Despite its name, the Zebra Music Festival (May 1-3, 2013) does not cater for animals.  Held in Chengdu, the capital of Sichuan Province, the event does attract, however, rock enthusiasts in droves with more than 40 local and international performers taking to outdoor stages, raising money to go towards the ongoing redevelopment of the city and surrounds post the 2009 devastating earthquake.  Barbecues, bars, workshops, a cinema and markets give festival goers reason to linger.

China’s largest city deserves its reputation as the country’s most cosmopolitan hub.  From the historic streets of the French Concession to the colonial buildings of The Bund and skyscrapers in Pudong, Shanghai is a glorious fusion of tradition and modernization.

Straddling the snaking Huangpu River, the city is divided into two: Pudong on the east bank and Puxi on the west.  Often regarded as the face of "New China,” Pudong never fails to dazzle with its succession of shiny towers – the Shanghai World Financial Centre, the Jin Mao Tower – each taller than the next.  Set to open in 2014, the Shanghai Tower will soar above both of these, standing 632 meters tall with 121 storeys and 380,000 square meters of floor space.  Pudong was the main site of the 2010 World Expo, which saw some 73 million tourists descend on the city to browse themed pavilions and displays from 250 countries.

Puxi, the city’s historic center, has an equally dazzling skyline beginning at The Bund: a riverside promenade of grand colonial buildings home to hip restaurants, bars and boutiques.  Skyscrapers tower over centuries-old neighborhoods, museums and galleries occupy repurposed warehouses and factories, and parks and gardens fringe the caramel-colored river, brimming with boats ferrying wide-eyed tourists and locals along the neon-lit waterway.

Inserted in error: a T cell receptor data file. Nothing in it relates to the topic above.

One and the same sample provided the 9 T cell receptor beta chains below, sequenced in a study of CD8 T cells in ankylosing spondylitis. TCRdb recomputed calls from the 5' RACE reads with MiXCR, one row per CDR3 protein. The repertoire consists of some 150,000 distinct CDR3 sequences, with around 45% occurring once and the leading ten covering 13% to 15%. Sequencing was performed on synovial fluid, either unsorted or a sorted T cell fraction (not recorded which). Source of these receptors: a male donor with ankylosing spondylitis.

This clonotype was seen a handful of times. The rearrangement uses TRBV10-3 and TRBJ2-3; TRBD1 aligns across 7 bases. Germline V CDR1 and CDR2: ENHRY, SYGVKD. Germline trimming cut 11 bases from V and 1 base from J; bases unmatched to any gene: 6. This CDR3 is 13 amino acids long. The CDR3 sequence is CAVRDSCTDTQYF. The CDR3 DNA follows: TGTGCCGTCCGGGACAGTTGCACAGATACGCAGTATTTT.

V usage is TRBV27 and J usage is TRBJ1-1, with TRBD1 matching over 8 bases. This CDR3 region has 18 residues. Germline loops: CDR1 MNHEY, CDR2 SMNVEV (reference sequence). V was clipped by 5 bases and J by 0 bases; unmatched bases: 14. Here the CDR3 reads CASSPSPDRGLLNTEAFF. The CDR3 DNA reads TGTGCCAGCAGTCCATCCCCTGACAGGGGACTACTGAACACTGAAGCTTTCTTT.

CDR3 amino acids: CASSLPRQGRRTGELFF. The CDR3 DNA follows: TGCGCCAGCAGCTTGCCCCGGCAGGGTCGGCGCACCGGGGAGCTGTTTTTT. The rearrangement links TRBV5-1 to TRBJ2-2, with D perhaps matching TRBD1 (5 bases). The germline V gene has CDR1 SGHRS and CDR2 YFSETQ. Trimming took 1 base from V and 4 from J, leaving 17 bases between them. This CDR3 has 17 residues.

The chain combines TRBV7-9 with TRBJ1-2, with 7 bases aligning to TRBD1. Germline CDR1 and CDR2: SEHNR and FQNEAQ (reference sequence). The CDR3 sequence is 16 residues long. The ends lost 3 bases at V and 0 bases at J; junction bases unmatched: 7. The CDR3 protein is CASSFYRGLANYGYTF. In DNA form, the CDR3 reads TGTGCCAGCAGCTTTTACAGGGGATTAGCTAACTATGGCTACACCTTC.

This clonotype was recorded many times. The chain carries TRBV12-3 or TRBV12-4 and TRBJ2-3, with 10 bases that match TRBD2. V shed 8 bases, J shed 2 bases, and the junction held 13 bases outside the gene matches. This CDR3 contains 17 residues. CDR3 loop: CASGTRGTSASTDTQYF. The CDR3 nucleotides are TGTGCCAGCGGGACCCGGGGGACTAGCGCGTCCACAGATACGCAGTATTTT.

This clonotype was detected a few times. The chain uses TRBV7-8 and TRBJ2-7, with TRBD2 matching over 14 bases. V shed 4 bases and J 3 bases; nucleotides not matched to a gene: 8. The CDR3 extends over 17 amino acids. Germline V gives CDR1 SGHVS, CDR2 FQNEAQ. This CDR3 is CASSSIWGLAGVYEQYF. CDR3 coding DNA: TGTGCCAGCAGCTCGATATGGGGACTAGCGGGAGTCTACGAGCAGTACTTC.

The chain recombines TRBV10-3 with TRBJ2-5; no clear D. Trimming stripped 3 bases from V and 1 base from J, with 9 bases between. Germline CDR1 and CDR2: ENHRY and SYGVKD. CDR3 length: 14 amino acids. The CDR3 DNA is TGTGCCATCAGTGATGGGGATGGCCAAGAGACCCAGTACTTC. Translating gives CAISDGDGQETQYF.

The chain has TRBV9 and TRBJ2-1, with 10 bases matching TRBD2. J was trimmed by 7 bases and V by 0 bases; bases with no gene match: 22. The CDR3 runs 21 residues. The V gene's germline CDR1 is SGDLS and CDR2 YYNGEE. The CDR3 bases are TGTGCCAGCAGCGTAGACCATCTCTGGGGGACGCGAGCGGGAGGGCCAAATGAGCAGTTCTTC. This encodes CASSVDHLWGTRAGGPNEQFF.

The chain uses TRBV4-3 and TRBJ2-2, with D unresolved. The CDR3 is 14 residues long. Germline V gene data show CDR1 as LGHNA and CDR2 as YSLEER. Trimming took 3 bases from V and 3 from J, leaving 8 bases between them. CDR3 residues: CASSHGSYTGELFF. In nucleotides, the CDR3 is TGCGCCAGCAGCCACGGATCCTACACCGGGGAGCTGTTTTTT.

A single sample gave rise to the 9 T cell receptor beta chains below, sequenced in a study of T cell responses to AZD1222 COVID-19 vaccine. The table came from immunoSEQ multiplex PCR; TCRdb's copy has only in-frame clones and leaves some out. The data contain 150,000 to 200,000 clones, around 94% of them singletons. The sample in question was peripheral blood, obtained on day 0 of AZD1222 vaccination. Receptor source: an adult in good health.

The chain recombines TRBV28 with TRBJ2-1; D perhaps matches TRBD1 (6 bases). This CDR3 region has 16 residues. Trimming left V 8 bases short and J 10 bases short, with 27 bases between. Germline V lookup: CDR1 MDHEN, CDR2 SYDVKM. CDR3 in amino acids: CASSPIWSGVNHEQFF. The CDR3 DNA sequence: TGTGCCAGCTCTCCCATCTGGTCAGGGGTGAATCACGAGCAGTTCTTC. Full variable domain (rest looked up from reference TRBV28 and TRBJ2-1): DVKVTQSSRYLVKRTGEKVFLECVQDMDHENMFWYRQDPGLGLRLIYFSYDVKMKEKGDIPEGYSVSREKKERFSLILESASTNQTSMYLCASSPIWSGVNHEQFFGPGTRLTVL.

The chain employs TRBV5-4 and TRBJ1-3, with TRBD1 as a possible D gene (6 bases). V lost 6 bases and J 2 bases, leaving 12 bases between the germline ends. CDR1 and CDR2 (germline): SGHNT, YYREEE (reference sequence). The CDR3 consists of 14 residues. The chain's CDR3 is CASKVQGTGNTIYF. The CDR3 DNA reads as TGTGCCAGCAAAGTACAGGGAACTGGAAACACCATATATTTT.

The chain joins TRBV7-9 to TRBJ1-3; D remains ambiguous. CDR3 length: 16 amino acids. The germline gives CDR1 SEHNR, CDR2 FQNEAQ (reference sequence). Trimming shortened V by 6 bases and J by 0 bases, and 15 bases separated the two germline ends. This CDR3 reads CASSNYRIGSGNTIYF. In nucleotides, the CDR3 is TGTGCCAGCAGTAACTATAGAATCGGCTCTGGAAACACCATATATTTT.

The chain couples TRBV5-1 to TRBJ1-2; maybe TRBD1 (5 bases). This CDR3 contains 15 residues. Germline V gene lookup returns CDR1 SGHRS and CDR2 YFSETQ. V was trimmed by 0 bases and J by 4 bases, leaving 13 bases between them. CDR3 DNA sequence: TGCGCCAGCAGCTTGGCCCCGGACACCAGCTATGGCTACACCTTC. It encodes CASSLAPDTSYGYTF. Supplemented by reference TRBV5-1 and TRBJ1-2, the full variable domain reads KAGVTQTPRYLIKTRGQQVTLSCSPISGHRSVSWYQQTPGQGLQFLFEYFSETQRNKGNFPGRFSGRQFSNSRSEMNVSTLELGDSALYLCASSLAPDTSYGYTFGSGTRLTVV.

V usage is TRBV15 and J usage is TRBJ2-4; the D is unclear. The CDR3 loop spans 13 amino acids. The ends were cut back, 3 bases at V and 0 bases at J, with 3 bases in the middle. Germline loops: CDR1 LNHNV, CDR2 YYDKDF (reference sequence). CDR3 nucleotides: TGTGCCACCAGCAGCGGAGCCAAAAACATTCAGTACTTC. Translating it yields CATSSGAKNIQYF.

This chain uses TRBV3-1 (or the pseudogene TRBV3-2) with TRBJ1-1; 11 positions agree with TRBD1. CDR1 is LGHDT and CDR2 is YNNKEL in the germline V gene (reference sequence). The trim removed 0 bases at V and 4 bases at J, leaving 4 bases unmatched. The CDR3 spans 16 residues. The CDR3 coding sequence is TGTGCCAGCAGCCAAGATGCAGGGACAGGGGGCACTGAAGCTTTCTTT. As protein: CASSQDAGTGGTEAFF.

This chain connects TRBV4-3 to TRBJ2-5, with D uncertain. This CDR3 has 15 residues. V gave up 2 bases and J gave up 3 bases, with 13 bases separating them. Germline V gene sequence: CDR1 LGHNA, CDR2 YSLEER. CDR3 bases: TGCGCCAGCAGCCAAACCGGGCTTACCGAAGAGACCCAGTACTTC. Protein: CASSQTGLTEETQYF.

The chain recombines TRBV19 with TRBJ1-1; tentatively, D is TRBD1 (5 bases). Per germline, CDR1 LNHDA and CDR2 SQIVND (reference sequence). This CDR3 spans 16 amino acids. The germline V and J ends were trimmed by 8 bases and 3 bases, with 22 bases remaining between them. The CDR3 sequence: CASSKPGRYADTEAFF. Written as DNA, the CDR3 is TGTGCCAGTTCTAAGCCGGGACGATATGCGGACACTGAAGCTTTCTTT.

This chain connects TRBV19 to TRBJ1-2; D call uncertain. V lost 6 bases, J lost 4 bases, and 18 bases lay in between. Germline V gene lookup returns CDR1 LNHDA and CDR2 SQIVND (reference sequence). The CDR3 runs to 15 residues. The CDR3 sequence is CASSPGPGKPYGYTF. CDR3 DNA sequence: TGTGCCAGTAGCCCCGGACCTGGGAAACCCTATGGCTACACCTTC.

Puxi will soon be home to the Jing An Shangri-La, West Shanghai, the third luxury Shangri-La hotel in the city, its sisters – Pudong Shangri-La, East Shanghai and Kerry Hotel, Pudong – both located on the east bank of the Huangpu.  Part of the Jing An Kerry Centre, the hotel will occupy the top 29 floors of the 60-story main tower, its 508 guestrooms overlooking the Shanghai Exhibition Centre, Jing An Temple and a 3,000-square-meter central courtyard with gardens, water features and al fresco dining.  Part of the hotel grounds will contain a piece of history – the house where Chairman Mao lived for several months in 1920, which is currently being restored and converted into a museum.  Edward Brea, the hotel’s general manager, brings some 30 years of hospitality to Shanghai, including 13 years heading up Shangri-La hotels and resorts around the world.    

General Manager’s tip: There are plenty of must-see attractions in Shanghai, from the Yu Garden to a Huangpu River cruise and visit to the jaw-dropping Shanghai Museum.  Here are some of the highlights you may not have heard of yet:

Missed the Shanghai Expo?  Visitors to the city can enjoy highlights from the 2010 event at the Shanghai Expo Memorial Exhibition – 12,000 square meters highlighting more than 2,000 Expo-related objects sourced from different participating countries.  Running until 2014, the exhibit includes the "Giant Baby,” an oversized baby robot that welcomed visitors to the 2010 Spain Pavilion, as well as larger-than-life reproductions of the Shanghai Expo mascot, Haibao.